The Williamson Open has been happening in more or less the same format for over 90 years, but this was my first time so I was unprepared for its scale. Three of the Gallery’s largest and most elegant rooms are given over to the 371 selected works.

On entering the first space, the diversity is what is most striking – of style, subject matter, media and, perhaps least important of all, of accomplishment. This show is the epitome of a democratic happening in that it gives beginners the same opportunity as the professionals, not only the chance to be exhibited but also to form part of the Gallery’s permanent collection. The three prize-winners’ works are purchased by the Gallery, which means they will be keeping company in the Williamson’s archives with the best of British artists from the past 250 years.

Before looking at the catalogue for the winners, it’s fun to walk through the show to choose one’s own top three. Mine were all different to those selected, which is as it should be, art taste being entirely subjective. That said, in order to reach a verdict presumably those involved in the selecting must have to put aside their personal preferences to focus on criteria such as originality, composition, initial impact, and how the work compares to other entries.

Visitors can vote for their favourite; the winner receives an Award named in memory of Mrs Kay Greenwood-Casey, arts critic for Wirral News, whose pen-name was Kriterion. Such is the competitiveness around the Kriterion Award that there is a warning in the Exhibition Catalogue against vote-rigging.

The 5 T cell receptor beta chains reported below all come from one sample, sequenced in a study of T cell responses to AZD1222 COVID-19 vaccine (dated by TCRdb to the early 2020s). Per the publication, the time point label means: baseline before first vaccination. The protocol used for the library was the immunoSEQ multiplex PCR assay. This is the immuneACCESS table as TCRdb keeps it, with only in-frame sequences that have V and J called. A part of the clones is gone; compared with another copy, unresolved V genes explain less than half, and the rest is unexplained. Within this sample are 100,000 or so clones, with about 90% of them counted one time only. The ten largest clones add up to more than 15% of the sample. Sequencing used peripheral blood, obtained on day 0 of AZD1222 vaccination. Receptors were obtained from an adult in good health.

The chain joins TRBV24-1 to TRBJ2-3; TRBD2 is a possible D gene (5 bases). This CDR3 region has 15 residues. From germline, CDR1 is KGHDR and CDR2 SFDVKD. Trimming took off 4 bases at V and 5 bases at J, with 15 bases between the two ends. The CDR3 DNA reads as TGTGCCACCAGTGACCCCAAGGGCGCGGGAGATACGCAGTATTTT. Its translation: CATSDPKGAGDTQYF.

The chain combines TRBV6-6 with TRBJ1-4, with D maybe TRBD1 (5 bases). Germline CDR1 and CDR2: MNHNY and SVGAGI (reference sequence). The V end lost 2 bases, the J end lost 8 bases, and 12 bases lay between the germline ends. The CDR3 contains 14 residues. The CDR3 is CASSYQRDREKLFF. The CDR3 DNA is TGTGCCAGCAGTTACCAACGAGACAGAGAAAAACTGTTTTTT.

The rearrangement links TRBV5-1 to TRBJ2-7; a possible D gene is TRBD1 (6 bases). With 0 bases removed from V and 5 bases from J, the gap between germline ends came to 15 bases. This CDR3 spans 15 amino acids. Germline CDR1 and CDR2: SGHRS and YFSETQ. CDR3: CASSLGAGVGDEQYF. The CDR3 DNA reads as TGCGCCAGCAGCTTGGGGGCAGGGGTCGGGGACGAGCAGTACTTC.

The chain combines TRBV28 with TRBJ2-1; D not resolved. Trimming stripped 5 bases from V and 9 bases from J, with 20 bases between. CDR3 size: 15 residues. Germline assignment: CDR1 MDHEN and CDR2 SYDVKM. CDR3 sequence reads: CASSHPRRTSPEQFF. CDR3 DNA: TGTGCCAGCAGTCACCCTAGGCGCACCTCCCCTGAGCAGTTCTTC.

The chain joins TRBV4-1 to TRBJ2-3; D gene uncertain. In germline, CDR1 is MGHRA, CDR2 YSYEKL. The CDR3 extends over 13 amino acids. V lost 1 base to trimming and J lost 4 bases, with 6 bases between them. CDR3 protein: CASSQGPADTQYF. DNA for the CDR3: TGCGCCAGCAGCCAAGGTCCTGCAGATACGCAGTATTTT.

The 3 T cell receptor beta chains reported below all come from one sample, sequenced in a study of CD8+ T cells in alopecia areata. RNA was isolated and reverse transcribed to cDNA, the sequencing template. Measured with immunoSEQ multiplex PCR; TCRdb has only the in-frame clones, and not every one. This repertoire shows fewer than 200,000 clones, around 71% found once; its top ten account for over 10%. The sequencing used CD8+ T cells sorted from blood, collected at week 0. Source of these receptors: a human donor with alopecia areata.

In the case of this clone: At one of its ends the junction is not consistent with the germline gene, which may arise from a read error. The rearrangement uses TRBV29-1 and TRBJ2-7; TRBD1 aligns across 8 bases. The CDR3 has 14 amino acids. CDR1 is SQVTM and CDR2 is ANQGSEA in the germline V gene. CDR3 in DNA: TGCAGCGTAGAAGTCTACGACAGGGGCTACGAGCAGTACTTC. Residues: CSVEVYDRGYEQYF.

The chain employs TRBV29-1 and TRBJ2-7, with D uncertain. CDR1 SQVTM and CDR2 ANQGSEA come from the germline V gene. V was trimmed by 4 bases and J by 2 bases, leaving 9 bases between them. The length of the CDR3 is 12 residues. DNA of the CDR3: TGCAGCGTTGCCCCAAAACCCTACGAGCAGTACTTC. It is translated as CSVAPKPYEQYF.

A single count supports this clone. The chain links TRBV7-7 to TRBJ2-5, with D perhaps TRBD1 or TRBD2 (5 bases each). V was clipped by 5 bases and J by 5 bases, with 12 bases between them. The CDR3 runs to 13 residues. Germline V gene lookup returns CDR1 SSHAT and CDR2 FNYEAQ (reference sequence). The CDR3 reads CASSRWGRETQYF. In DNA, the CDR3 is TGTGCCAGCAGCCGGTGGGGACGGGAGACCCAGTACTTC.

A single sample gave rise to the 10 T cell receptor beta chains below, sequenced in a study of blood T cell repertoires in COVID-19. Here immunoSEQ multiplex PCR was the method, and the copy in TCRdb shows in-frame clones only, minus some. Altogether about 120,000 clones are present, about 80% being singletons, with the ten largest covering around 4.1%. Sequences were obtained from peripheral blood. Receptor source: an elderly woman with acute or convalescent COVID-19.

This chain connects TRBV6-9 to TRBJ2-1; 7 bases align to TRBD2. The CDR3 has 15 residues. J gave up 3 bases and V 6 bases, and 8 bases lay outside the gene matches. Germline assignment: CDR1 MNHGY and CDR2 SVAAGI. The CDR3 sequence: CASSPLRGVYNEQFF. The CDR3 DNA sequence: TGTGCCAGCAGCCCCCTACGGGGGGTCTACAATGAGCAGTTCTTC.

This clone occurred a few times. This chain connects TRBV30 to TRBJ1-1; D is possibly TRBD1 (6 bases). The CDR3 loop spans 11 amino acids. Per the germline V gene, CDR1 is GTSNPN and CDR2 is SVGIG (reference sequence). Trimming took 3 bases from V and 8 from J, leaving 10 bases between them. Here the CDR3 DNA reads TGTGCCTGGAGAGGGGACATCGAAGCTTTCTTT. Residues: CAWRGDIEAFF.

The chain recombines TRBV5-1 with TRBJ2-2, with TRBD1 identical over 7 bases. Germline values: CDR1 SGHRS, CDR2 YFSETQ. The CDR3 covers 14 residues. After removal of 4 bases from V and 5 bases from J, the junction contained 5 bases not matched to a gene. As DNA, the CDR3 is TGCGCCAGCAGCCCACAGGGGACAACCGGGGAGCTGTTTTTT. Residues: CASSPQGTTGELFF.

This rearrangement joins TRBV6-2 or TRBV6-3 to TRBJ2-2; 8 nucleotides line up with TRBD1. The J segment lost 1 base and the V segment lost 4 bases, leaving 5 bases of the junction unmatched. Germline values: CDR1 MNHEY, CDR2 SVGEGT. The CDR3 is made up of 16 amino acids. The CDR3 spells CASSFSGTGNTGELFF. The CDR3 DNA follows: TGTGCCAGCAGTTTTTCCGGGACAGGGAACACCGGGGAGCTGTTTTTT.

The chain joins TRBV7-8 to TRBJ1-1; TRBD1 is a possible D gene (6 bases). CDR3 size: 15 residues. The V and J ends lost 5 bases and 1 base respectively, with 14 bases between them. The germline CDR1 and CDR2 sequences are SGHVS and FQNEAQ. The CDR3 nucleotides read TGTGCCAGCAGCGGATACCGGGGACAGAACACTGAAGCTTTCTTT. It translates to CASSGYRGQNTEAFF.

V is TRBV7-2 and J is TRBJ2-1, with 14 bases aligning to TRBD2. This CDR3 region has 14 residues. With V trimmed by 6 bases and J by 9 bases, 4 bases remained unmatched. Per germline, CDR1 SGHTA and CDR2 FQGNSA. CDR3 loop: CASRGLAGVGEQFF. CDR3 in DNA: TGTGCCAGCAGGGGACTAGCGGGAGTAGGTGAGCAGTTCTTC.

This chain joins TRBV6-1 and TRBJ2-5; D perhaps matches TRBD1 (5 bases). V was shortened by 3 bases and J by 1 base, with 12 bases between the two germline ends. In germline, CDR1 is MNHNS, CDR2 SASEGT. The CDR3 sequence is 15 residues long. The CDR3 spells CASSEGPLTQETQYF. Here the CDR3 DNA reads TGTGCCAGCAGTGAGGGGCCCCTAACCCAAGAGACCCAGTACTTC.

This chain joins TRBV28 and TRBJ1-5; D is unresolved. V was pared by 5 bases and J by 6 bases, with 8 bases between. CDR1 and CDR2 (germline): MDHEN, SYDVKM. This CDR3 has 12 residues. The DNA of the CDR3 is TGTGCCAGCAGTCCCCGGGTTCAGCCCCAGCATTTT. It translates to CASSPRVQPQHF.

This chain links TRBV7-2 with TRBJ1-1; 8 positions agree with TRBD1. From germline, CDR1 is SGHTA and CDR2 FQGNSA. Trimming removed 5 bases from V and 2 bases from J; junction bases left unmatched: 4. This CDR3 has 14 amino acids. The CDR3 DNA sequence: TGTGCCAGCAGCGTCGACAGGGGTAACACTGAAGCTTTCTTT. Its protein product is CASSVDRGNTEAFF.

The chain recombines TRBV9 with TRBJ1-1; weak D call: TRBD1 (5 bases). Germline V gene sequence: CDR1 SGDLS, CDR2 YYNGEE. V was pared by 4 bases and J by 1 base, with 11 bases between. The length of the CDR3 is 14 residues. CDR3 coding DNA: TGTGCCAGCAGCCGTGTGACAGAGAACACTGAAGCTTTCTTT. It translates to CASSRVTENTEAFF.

My number one was a small still life in oil, Lemon and Glass, by Hugh Askew, which has a lovely translucence to its palette. Next was a screen print by Tony Knox of a war veteran, Dusty Miller, a powerful portrait made all the more interesting through its use of layering. Third was a quiet landscape study in acrylic by Anna Clark, From The Road.

My prize for the most bizarre female nude goes to Brian Minnery for his mixed media Life Study. I know animal prints are all the rage this year in women’s fashion but there is something disturbing about a headless nude woman whose skin has been transformed into zebra stripes.

Only a few of the works had been sold when I visited, which is surprising given that the prices start from as little as £20. Even for the more pricey pieces there is the possibility of buying through the Art Council’s ‘Own Art’ scheme, in which the Williamson participates and which offers interest-free credit for purchasing original art. But of course, making art isn’t all about the selling; what this exhibition shows above everything is that people of all capabilities are engaged in creative expression for sheer pleasure and enjoyment.

The Williamson Open accepts entries from any artist or photographer who has a connection to Wirral through birth, education, residency or occupation. After viewing this exhibition one has the sense that there must be something in the Wirral water to inspire such an out-pouring of creativity.

A bonus when visiting the Williamson is that there is an excellent café – a sit down now being a ubiquitous part of art viewing. Some critics say that the eatery has become more important than the venue but that smacks of elitism. London’s Victoria and Albert Museum bucked such highbrow notions with its advertising campaign, which included the slogan “An ace caff with quite a nice museum attached”. The Williamson also has a wide-ranging bookshop in the entrance hall and an extraordinarily well-stocked art materials shop. The latter is run by the enthusiastic and knowledgeable Kat Miturska, who is herself an artist.

Entry to the exhibition is free, though donations are always welcome, and the catalogue listing all the works costs £2, which is a small price to pay considering the amount of time and effort that goes into the organising, curating, selecting and hanging of an exhibition such as this.


The Open runs until 5th May. The gallery is open Wednesday–Sunday.
Words, Lorraine Bacchus